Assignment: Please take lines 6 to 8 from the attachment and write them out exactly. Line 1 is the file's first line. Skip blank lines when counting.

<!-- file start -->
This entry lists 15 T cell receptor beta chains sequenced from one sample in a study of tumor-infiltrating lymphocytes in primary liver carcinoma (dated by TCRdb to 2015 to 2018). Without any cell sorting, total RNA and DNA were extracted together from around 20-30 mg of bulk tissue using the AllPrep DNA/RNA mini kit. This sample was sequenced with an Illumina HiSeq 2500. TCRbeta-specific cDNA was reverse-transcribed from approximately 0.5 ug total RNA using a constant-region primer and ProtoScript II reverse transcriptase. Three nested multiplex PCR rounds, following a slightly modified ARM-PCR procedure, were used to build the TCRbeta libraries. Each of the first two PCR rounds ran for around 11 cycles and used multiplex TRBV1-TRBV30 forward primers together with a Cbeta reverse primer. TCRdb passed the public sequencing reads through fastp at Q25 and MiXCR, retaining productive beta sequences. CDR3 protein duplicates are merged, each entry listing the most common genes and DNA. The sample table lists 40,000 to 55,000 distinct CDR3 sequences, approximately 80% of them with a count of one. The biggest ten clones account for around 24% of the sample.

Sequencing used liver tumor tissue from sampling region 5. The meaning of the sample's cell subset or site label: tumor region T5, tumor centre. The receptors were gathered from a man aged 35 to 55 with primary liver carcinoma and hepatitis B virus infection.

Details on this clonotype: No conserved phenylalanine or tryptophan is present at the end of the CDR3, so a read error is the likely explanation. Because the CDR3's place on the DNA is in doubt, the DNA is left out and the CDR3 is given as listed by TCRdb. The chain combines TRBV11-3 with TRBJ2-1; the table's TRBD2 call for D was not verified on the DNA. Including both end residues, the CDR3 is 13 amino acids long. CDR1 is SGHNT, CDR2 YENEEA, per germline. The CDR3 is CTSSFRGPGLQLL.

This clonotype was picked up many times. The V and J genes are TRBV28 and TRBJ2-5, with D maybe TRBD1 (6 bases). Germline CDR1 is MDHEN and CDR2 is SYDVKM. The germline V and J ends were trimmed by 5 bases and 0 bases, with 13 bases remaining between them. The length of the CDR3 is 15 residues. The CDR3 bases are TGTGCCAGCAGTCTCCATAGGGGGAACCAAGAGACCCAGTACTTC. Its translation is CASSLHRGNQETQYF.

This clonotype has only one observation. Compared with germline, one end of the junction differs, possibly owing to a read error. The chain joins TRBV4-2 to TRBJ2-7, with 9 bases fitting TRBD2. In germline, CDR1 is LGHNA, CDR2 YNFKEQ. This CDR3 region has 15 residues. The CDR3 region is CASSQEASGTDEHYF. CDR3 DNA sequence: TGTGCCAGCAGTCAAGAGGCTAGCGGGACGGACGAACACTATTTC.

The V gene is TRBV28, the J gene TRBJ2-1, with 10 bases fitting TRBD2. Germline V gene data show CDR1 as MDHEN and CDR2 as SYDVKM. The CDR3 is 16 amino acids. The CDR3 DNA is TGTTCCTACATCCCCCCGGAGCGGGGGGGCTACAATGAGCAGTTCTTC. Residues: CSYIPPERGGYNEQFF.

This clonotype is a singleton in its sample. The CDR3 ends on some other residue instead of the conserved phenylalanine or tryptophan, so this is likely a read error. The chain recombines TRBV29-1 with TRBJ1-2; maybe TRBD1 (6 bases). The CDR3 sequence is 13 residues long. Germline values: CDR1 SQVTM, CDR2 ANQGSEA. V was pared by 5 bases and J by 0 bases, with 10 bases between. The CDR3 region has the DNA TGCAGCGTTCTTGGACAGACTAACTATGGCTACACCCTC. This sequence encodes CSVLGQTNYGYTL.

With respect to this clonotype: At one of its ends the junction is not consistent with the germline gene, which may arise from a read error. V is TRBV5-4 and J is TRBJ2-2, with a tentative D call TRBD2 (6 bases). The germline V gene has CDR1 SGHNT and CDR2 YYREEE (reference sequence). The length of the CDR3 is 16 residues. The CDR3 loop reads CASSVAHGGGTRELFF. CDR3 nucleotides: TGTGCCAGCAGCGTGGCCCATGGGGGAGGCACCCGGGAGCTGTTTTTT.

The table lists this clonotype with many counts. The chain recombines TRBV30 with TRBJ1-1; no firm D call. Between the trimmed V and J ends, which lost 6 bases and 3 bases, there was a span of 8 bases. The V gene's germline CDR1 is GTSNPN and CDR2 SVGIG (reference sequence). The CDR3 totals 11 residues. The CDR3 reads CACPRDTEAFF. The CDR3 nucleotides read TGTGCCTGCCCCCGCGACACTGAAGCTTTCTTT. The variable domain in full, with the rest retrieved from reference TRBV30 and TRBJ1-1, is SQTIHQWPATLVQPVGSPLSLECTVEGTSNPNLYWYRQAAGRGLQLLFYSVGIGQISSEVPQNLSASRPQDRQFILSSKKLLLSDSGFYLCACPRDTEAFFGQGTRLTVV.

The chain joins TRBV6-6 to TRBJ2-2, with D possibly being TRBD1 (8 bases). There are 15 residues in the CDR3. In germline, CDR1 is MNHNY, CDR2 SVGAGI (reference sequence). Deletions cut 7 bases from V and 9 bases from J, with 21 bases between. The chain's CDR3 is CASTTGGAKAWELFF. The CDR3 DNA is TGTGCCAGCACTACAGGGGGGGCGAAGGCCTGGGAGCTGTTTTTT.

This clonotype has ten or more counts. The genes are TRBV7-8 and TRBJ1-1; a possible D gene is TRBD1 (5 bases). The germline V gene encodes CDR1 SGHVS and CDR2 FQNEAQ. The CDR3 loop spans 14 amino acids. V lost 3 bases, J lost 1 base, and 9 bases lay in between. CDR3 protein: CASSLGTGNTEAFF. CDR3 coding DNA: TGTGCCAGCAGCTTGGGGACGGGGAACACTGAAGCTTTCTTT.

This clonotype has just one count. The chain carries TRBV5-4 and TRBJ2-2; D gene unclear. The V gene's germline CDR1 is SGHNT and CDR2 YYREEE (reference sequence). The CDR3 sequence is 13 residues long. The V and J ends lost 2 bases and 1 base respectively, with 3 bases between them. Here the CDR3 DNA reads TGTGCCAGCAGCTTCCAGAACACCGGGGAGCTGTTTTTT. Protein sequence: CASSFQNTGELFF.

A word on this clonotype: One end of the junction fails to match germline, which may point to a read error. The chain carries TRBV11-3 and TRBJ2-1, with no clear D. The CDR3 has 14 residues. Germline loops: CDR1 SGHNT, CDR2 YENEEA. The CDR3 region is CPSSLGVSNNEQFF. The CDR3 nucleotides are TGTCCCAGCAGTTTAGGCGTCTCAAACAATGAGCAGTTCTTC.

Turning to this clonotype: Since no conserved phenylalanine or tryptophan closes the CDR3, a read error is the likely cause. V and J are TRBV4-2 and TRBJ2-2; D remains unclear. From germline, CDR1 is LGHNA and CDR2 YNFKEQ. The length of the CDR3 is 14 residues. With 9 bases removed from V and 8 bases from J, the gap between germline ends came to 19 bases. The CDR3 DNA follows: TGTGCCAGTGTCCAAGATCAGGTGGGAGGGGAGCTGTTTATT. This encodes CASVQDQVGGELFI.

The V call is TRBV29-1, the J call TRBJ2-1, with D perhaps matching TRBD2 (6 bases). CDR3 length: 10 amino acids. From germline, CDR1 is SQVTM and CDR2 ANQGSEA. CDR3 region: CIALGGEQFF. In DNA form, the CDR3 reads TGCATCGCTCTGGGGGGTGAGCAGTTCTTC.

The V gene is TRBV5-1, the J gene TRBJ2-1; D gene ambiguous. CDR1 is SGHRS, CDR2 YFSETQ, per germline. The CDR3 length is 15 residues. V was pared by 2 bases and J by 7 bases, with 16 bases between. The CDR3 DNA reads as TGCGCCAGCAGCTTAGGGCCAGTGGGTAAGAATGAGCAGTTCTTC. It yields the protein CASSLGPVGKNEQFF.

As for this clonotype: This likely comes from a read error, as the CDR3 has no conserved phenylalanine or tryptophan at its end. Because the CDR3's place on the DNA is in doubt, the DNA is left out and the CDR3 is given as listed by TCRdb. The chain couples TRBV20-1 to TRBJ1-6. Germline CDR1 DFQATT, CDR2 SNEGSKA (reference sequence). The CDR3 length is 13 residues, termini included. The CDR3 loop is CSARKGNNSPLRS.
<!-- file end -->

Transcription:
The V gene is TRBV28, the J gene TRBJ2-1, with 10 bases fitting TRBD2. Germline V gene data show CDR1 as MDHEN and CDR2 as SYDVKM. The CDR3 is 16 amino acids. The CDR3 DNA is TGTTCCTACATCCCCCCGGAGCGGGGGGGCTACAATGAGCAGTTCTTC. Residues: CSYIPPERGGYNEQFF.

This clonotype is a singleton in its sample. The CDR3 ends on some other residue instead of the conserved phenylalanine or tryptophan, so this is likely a read error. The chain recombines TRBV29-1 with TRBJ1-2; maybe TRBD1 (6 bases). The CDR3 sequence is 13 residues long. Germline values: CDR1 SQVTM, CDR2 ANQGSEA. V was pared by 5 bases and J by 0 bases, with 10 bases between. The CDR3 region has the DNA TGCAGCGTTCTTGGACAGACTAACTATGGCTACACCCTC. This sequence encodes CSVLGQTNYGYTL.

With respect to this clonotype: At one of its ends the junction is not consistent with the germline gene, which may arise from a read error. V is TRBV5-4 and J is TRBJ2-2, with a tentative D call TRBD2 (6 bases). The germline V gene has CDR1 SGHNT and CDR2 YYREEE (reference sequence). The length of the CDR3 is 16 residues. The CDR3 loop reads CASSVAHGGGTRELFF. CDR3 nucleotides: TGTGCCAGCAGCGTGGCCCATGGGGGAGGCACCCGGGAGCTGTTTTTT.